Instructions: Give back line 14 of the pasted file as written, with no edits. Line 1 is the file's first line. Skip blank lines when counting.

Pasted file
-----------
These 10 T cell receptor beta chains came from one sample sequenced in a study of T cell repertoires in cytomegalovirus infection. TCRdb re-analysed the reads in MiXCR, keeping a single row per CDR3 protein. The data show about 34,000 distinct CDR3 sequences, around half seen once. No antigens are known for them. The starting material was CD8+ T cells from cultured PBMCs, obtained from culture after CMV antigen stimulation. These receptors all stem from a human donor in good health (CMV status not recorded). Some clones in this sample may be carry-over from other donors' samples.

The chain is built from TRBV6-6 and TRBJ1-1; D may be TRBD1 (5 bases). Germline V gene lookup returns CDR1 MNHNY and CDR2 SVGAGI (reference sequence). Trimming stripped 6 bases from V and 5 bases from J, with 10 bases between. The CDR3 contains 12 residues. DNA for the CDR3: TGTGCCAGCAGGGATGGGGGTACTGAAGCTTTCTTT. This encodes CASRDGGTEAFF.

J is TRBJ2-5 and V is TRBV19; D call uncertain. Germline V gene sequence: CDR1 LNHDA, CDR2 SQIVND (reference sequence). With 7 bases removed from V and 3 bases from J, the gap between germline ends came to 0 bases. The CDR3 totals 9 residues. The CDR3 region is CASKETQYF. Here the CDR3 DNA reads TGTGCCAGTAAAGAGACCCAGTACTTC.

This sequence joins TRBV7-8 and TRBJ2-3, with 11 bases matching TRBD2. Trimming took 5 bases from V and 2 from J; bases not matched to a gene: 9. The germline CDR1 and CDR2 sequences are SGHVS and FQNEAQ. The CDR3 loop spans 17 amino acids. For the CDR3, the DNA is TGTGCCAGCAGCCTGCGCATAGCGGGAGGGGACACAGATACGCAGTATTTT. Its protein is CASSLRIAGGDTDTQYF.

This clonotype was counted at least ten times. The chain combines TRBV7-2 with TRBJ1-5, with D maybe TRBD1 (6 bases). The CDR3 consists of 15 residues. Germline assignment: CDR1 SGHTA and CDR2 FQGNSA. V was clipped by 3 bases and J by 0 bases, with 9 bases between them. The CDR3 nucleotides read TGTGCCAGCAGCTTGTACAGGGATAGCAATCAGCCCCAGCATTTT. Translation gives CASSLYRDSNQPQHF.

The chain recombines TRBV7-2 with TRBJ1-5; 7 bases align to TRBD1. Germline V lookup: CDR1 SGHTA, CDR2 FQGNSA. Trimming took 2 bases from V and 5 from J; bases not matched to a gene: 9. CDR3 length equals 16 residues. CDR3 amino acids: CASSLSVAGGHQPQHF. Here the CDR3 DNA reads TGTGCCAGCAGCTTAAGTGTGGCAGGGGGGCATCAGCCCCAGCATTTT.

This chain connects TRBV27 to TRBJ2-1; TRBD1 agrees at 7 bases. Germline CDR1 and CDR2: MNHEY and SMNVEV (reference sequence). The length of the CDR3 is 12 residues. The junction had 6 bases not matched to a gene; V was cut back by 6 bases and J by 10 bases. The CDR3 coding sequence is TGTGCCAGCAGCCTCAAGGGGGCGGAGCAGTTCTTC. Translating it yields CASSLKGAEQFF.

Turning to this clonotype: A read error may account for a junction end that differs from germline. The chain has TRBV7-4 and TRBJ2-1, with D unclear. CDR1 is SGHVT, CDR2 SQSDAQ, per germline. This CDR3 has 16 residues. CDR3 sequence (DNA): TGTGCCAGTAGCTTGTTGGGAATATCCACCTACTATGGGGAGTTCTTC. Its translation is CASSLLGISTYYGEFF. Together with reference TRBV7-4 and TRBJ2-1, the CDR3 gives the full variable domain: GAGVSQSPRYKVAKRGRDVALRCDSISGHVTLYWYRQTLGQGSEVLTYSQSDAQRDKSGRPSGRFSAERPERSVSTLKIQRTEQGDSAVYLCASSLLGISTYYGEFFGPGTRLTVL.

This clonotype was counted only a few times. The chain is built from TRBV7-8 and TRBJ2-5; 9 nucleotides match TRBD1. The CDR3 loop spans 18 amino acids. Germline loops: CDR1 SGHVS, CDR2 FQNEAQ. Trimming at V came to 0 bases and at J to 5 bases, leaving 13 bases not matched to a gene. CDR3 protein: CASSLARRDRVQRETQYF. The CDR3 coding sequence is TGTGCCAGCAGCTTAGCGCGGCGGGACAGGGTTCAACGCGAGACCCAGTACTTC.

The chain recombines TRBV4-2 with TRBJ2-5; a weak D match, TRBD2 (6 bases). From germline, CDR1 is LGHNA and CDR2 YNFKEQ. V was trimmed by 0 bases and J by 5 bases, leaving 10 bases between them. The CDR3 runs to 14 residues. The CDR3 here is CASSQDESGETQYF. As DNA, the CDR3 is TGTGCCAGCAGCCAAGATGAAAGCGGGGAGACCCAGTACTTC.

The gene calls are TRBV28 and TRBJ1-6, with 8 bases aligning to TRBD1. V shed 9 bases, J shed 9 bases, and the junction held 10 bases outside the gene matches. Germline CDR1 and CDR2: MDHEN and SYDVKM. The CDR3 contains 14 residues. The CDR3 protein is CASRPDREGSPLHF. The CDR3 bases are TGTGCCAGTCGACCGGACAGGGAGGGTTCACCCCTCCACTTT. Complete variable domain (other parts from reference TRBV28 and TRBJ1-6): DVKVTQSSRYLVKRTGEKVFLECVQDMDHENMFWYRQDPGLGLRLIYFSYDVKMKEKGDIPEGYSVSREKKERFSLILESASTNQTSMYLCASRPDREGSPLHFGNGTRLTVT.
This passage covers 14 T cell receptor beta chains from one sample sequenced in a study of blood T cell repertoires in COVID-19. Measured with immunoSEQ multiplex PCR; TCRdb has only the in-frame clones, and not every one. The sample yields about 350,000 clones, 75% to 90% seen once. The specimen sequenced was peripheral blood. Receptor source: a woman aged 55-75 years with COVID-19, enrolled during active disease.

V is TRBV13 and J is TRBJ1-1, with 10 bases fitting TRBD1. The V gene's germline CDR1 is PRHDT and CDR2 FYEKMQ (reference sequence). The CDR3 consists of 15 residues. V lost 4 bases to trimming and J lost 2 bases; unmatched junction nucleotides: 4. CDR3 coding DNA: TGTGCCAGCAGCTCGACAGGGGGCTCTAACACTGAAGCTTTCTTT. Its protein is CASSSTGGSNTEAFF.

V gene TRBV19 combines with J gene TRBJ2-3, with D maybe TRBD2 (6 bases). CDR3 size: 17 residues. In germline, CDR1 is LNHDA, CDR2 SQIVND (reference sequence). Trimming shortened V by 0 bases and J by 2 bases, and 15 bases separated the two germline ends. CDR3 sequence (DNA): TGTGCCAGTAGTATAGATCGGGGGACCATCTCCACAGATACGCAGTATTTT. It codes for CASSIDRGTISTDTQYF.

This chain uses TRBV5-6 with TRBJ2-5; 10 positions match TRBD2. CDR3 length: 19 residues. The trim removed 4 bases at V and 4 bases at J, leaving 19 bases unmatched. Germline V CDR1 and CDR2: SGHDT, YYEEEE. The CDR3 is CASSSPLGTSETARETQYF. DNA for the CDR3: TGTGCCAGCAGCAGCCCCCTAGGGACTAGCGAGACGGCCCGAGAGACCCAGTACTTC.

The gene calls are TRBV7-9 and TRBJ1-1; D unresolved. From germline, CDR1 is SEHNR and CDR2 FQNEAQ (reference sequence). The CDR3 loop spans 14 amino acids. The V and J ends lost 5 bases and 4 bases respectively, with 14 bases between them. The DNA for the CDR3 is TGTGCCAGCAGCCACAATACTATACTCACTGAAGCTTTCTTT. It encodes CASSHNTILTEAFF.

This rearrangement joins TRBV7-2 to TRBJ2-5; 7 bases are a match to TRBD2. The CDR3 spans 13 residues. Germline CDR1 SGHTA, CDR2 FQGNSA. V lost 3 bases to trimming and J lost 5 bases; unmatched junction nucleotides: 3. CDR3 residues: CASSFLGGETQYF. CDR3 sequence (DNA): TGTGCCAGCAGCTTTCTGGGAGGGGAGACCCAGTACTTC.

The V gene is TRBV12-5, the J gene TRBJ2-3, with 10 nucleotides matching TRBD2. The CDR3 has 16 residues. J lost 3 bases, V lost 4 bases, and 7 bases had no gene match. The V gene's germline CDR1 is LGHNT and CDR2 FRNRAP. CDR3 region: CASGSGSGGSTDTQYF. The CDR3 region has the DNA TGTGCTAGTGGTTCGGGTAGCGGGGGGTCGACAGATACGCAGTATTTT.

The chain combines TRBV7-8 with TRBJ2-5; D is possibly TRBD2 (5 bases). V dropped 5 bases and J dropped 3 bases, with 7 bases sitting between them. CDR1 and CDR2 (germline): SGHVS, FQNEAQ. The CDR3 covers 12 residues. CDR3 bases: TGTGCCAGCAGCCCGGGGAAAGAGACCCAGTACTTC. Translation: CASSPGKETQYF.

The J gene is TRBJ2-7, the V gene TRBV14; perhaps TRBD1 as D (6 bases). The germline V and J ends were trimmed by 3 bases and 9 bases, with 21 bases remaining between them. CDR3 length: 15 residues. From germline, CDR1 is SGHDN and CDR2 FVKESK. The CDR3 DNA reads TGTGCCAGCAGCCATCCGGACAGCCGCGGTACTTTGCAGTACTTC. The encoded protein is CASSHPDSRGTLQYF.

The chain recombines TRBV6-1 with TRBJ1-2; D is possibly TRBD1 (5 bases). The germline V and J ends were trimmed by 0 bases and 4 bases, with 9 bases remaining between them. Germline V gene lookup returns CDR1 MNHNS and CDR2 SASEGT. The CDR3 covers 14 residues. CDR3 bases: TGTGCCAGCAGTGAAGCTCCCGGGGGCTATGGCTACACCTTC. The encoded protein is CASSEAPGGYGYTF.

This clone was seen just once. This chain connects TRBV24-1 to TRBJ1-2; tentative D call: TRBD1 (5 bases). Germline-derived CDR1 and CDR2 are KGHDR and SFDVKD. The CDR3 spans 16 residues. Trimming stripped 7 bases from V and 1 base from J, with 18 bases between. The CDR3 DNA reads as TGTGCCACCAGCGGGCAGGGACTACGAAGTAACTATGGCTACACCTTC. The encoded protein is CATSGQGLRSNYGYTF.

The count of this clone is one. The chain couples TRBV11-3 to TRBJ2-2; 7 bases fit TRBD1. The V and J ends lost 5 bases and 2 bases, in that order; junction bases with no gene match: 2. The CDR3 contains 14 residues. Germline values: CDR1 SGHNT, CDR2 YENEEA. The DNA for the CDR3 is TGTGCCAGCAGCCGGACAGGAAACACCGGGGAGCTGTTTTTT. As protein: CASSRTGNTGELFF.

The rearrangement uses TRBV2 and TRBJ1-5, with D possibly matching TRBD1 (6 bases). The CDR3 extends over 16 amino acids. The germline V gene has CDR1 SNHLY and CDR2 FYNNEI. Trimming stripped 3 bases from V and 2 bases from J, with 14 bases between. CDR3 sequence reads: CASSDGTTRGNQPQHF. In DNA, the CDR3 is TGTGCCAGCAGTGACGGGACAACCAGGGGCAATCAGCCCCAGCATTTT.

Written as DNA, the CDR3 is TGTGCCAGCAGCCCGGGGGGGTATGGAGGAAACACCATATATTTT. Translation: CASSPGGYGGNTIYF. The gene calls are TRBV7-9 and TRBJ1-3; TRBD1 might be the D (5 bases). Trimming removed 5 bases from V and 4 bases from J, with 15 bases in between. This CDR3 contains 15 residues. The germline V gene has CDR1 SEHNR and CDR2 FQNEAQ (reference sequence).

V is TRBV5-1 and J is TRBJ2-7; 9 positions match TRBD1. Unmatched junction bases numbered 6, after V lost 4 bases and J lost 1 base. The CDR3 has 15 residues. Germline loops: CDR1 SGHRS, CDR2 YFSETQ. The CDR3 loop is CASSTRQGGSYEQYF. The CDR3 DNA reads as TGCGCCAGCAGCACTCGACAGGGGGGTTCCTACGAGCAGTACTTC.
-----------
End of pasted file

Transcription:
V gene TRBV19 combines with J gene TRBJ2-3, with D maybe TRBD2 (6 bases). CDR3 size: 17 residues. In germline, CDR1 is LNHDA, CDR2 SQIVND (reference sequence). Trimming shortened V by 0 bases and J by 2 bases, and 15 bases separated the two germline ends. CDR3 sequence (DNA): TGTGCCAGTAGTATAGATCGGGGGACCATCTCCACAGATACGCAGTATTTT. It codes for CASSIDRGTISTDTQYF.